Longtail Boats – an icon of Thai Culture
Strikingly beautiful, and much photographed, the traditional longtail boat (Reua Hang Yao) has become synonymous with Thailand. Adopted and built by locals from around 1937 these traditional and distinctive boats are made entirely by hand, with techniques handed down in person from father to son, or apprentice.
The longtail boat captains (incredibly strong-armed men) propel and steer the boat via a propeller fixed at the end of a distinctive 2 meter long pole, shaft or “tail” for which the boats’name is derived. The diesel or gasoline engines at the back of the boats are converted car or truck engines making them relatively cheap and easy to maintain. The engine block and propeller shaft can be spun around 360 degrees to enable steering, making the boats incredibly maneuverable, with the bracket mount also allowing up and down movement.
Coloured garlands and flowers adorn the prows of these longtail boats. In Thailand a belief in spirits still permeates almost every aspect of life. It is believed that every tree has a guardian spirit, who when the tree is cut down and built into a longtail, stays and lives in the body of the boat to protect it. This Guardian spiritual goddess of boats is called “Mae Ya Nang”, or the ‘Grandmother of Boats’, by many thai fishermen. The decorative sashes and flowers are gifts, intended to pay respect to, and honour the water spirits and Mae Ya Nang who then grants her protection, ensures safe passage, a propitious career, and a bountiful catch of fish.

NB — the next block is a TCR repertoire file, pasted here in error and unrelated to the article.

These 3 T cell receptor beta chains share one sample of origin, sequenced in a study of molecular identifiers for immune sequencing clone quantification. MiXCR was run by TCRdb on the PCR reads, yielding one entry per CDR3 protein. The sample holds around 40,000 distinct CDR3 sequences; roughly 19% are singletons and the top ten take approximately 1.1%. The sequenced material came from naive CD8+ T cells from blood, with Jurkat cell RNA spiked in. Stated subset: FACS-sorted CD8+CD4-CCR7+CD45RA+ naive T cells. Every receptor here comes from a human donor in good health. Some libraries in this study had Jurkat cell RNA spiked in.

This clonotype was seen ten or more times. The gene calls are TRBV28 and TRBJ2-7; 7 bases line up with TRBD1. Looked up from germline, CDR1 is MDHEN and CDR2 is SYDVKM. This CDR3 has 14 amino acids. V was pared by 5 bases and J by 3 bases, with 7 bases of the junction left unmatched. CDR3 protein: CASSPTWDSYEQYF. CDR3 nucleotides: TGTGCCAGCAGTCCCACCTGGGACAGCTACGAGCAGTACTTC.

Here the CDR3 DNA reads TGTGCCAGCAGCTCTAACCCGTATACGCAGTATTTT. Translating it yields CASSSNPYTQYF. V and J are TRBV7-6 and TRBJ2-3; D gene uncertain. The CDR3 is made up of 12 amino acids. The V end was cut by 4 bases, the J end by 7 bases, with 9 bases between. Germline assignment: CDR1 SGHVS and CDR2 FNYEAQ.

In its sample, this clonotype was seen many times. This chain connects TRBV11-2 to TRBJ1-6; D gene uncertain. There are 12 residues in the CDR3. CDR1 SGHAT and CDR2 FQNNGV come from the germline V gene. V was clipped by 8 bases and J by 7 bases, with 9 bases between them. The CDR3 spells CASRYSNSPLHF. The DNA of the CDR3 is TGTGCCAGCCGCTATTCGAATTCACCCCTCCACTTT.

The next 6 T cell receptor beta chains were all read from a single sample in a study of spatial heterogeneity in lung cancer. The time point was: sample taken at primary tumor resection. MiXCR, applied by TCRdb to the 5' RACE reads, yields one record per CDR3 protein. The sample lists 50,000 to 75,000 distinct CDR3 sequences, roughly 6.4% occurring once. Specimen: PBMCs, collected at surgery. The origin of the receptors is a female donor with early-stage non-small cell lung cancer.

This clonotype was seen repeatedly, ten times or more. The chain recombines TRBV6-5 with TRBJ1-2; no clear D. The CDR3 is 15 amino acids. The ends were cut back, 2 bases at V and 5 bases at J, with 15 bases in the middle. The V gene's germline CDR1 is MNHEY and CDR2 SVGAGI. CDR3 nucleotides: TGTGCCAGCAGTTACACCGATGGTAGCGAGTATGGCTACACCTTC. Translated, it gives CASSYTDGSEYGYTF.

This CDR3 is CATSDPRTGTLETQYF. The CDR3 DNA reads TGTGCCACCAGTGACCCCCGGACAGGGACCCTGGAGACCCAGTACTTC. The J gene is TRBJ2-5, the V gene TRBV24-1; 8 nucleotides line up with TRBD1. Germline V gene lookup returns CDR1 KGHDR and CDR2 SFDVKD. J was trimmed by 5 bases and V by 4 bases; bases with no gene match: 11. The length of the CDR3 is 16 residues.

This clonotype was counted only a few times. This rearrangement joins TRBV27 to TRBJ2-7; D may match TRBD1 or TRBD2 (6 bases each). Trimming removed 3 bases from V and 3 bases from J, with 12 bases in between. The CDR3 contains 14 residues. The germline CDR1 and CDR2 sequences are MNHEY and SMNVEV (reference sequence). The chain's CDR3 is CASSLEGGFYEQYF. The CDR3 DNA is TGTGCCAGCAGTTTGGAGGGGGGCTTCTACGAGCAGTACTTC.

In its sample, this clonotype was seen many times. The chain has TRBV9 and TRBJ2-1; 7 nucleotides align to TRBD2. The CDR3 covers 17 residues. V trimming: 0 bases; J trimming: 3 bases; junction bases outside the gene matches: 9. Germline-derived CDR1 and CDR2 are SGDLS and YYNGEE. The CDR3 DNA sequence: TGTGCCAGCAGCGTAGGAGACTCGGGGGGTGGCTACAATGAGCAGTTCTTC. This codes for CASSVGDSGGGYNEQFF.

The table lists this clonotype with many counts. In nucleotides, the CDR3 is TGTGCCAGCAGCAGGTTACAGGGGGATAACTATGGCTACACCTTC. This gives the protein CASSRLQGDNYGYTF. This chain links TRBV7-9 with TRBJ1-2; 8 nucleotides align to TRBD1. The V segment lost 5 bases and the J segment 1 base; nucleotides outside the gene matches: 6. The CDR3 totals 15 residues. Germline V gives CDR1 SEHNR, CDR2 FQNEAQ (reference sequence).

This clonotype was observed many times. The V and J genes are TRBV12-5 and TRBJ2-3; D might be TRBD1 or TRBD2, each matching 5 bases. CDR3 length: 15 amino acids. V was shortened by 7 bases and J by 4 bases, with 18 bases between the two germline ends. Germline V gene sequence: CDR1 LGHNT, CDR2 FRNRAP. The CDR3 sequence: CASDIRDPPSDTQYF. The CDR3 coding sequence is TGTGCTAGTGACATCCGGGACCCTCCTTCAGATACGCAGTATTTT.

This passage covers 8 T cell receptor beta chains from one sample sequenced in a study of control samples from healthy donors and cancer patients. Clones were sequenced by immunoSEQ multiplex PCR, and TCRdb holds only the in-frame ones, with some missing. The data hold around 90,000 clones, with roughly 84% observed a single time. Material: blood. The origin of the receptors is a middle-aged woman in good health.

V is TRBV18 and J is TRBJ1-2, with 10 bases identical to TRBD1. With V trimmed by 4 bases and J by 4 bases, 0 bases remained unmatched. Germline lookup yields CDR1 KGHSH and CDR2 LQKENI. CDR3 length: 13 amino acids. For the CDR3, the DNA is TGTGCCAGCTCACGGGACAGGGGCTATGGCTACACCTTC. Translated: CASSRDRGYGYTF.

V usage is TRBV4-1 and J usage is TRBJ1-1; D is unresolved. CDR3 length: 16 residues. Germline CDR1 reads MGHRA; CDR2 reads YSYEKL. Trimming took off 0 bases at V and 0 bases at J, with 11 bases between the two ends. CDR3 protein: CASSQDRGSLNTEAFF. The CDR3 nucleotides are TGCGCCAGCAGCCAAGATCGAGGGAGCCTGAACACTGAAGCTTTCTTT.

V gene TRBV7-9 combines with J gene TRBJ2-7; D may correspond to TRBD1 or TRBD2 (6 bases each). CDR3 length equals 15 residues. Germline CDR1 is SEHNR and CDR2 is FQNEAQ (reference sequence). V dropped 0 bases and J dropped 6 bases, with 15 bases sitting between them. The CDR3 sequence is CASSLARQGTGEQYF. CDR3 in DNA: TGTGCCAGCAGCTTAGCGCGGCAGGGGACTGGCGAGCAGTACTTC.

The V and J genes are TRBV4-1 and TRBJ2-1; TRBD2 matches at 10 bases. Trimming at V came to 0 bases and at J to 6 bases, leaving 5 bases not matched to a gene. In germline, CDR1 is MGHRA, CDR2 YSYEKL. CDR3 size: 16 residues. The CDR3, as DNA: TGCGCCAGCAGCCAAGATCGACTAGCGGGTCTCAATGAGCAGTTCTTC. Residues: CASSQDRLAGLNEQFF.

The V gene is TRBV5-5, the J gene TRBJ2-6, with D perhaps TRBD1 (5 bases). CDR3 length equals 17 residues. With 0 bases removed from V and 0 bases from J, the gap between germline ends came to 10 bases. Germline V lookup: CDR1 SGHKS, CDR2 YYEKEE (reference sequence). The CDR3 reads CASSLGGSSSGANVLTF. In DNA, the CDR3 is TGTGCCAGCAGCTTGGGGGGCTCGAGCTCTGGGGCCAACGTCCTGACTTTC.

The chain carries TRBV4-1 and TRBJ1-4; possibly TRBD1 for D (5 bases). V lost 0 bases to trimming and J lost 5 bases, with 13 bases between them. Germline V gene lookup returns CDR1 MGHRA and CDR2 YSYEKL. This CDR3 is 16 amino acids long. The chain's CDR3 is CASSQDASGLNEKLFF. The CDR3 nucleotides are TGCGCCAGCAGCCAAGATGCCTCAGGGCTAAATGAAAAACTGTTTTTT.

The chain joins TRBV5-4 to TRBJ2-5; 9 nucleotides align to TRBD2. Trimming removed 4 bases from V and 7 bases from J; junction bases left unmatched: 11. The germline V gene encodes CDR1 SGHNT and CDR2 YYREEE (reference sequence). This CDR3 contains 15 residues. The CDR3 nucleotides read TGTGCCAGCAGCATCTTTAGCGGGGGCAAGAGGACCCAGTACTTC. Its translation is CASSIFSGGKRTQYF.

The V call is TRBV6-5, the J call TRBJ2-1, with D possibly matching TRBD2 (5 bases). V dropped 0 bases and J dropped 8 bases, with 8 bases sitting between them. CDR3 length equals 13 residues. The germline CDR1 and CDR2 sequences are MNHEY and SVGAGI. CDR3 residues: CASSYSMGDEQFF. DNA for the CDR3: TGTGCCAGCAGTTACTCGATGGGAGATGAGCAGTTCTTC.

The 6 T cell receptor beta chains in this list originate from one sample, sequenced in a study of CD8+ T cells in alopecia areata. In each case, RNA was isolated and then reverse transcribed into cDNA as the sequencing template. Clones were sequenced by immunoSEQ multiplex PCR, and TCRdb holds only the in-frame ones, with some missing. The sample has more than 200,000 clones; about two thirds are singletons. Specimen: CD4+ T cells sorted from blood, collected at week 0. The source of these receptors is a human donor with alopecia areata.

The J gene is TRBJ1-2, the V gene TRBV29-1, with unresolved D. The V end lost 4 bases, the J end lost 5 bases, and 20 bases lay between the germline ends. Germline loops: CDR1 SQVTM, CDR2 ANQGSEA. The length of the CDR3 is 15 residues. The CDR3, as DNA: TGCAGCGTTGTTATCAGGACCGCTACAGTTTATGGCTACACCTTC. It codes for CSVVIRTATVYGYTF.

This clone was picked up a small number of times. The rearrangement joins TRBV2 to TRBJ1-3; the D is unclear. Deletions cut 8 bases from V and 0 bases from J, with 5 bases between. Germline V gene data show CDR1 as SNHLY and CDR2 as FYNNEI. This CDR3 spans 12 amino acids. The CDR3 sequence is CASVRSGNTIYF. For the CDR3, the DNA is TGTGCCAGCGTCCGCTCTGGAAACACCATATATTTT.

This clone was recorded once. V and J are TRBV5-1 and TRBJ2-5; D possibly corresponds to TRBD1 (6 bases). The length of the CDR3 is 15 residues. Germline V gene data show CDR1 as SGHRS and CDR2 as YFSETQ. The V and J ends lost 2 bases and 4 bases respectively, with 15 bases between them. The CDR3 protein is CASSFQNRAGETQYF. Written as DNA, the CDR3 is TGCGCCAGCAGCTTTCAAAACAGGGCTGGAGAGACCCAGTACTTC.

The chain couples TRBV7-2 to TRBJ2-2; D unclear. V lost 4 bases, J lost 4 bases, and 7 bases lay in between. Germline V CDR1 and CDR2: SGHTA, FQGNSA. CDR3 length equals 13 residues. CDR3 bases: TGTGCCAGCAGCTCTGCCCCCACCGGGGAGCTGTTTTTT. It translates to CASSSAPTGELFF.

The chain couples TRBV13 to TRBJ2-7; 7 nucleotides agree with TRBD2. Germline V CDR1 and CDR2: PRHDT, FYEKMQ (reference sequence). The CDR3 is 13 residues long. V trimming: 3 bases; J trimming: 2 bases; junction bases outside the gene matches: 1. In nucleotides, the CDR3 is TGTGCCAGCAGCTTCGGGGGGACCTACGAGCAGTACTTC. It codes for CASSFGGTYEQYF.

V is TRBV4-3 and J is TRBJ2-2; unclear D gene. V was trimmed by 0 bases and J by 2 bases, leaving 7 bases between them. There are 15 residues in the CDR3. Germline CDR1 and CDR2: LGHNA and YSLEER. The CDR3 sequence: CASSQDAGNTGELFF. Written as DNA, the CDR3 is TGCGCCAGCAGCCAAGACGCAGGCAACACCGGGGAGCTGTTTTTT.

This same area is also considered by many longtail owners to be the Buddha’s head and is blessed by Buddhist monks at the time of launch. Please be respectful of this belief system and aware that this area of the boat is considered sacred and is not to be touched by anyone.